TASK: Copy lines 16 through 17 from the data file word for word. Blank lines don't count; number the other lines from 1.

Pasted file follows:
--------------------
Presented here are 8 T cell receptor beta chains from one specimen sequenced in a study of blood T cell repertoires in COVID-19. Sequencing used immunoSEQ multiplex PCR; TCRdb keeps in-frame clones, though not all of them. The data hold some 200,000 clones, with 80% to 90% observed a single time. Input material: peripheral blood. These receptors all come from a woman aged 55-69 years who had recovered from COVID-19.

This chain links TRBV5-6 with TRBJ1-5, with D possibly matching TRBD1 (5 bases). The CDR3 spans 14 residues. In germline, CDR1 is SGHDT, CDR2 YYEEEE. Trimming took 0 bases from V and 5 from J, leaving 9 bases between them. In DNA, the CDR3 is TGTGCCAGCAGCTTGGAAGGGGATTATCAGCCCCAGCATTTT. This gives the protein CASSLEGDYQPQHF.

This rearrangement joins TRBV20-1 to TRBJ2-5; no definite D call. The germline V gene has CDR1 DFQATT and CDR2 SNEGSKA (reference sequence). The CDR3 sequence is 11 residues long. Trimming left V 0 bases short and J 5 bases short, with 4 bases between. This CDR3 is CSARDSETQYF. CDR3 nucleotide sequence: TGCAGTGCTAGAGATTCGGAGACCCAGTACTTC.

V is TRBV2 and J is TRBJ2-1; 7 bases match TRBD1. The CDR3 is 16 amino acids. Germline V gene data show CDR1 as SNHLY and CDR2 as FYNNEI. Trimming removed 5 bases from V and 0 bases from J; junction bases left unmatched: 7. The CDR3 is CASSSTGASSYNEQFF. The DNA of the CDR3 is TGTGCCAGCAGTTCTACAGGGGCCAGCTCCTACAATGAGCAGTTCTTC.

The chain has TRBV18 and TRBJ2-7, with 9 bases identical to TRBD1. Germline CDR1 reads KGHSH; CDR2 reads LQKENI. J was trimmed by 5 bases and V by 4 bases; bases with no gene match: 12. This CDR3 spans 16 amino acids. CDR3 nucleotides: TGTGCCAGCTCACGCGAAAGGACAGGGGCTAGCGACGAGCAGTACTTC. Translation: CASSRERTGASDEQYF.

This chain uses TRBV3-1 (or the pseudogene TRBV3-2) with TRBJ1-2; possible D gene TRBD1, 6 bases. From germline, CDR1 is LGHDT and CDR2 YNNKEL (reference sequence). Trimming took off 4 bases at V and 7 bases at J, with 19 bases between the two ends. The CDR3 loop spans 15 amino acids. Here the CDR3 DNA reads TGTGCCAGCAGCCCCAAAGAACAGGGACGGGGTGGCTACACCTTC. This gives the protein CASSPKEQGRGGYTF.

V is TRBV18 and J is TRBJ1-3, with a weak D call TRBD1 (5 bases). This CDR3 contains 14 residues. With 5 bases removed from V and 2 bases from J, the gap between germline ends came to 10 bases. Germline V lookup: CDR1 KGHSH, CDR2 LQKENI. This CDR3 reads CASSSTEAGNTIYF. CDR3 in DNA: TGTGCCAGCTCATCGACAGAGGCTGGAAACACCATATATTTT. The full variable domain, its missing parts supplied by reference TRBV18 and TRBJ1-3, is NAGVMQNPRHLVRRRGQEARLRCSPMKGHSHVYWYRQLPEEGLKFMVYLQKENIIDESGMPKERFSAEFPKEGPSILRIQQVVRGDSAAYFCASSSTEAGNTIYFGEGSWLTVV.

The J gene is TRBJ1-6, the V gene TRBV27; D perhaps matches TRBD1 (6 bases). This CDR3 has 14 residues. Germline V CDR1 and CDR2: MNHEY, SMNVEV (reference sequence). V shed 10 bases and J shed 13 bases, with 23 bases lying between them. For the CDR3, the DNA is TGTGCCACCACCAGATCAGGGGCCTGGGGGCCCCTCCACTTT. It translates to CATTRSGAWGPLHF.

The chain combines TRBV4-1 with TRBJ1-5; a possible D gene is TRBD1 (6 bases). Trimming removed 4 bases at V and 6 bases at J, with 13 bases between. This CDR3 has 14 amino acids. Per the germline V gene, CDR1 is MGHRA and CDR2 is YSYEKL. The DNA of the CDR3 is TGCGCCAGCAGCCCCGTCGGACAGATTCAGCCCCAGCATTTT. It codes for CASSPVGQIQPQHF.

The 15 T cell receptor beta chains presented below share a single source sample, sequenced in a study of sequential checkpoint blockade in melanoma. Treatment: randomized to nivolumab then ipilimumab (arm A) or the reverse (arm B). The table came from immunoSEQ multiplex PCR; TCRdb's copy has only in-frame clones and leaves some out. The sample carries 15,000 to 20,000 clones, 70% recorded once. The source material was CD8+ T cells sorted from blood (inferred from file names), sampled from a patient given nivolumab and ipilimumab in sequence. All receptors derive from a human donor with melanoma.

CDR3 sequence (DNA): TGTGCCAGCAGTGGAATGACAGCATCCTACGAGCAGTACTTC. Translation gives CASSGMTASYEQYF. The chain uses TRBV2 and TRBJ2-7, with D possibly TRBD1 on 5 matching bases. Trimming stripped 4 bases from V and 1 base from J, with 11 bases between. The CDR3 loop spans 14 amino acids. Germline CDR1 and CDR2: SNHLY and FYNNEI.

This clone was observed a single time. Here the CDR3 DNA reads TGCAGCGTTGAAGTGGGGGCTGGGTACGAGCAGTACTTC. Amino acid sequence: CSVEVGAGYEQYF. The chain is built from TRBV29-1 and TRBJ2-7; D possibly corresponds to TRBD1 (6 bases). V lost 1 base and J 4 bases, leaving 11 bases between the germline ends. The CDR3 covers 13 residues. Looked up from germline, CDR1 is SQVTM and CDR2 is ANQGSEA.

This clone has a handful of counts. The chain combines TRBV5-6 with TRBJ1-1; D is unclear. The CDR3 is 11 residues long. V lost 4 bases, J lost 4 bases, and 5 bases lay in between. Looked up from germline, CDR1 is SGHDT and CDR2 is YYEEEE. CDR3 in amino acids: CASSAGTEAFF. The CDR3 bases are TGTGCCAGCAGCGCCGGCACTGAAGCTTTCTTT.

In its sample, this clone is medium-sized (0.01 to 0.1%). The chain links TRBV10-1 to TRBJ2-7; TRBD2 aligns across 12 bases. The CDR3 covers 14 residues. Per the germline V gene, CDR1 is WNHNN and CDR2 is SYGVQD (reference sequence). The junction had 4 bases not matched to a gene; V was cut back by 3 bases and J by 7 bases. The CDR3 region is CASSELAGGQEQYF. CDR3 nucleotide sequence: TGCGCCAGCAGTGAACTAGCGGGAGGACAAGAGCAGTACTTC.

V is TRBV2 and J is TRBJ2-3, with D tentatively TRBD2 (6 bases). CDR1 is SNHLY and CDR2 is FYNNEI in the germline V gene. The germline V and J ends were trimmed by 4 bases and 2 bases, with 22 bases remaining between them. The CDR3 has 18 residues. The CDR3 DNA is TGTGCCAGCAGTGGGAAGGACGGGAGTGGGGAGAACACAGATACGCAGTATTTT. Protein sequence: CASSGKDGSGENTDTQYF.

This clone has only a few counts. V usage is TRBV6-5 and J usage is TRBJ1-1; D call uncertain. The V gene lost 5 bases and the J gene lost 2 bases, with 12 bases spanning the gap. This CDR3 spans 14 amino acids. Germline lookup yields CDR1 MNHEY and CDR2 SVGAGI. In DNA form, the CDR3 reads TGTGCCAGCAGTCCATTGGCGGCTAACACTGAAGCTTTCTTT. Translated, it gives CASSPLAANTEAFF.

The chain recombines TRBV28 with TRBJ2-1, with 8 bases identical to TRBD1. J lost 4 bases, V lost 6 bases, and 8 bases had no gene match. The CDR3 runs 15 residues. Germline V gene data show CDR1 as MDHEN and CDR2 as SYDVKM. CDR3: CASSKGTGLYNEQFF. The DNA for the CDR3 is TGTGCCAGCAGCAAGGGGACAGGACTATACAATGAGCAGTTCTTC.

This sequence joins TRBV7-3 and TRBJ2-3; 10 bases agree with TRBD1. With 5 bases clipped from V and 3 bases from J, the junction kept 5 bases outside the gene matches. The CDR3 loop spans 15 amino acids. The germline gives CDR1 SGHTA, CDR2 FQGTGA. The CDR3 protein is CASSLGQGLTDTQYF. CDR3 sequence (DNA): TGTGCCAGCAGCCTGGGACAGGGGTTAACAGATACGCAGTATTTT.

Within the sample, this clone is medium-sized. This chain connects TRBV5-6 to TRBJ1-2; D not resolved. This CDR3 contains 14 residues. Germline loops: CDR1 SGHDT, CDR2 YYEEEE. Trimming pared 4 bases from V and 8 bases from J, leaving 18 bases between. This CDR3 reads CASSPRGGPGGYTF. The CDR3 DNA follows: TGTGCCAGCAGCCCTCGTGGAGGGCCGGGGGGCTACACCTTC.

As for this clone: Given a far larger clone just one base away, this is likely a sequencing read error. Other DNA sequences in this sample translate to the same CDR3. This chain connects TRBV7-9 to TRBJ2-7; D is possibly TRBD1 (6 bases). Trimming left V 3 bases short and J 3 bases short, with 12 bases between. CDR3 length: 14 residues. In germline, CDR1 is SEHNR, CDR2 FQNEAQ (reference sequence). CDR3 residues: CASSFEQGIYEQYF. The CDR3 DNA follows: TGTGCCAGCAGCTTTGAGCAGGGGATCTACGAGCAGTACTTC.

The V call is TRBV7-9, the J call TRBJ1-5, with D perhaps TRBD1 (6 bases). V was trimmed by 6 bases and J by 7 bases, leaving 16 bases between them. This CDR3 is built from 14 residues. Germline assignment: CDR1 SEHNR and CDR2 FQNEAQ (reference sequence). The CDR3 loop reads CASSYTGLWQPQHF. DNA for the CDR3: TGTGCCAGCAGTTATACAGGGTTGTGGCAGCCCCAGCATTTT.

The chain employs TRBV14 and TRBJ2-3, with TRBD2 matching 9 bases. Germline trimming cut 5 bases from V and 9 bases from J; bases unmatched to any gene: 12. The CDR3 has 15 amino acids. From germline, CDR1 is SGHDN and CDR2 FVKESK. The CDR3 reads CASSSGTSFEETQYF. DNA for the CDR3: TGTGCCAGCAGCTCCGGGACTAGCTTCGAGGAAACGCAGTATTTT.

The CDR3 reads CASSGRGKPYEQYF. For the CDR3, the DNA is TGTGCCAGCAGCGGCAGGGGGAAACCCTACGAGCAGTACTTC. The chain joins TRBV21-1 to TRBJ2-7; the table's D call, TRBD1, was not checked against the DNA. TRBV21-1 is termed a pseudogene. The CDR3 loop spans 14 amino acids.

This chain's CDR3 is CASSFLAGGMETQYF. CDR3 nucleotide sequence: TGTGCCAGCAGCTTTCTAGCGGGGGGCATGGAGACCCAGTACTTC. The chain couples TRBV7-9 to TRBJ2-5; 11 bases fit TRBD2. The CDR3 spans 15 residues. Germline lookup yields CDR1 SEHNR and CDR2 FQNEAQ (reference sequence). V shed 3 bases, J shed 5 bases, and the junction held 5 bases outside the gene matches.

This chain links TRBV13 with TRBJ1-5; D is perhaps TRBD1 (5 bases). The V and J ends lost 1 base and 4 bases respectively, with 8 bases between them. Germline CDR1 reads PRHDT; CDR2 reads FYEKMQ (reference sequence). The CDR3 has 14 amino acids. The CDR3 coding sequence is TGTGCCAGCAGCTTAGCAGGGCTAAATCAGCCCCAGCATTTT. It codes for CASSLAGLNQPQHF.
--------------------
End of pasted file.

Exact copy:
This clone has only a few counts. V usage is TRBV6-5 and J usage is TRBJ1-1; D call uncertain. The V gene lost 5 bases and the J gene lost 2 bases, with 12 bases spanning the gap. This CDR3 spans 14 amino acids. Germline lookup yields CDR1 MNHEY and CDR2 SVGAGI. In DNA form, the CDR3 reads TGTGCCAGCAGTCCATTGGCGGCTAACACTGAAGCTTTCTTT. Translated, it gives CASSPLAANTEAFF.

The chain recombines TRBV28 with TRBJ2-1, with 8 bases identical to TRBD1. J lost 4 bases, V lost 6 bases, and 8 bases had no gene match. The CDR3 runs 15 residues. Germline V gene data show CDR1 as MDHEN and CDR2 as SYDVKM. CDR3: CASSKGTGLYNEQFF. The DNA for the CDR3 is TGTGCCAGCAGCAAGGGGACAGGACTATACAATGAGCAGTTCTTC.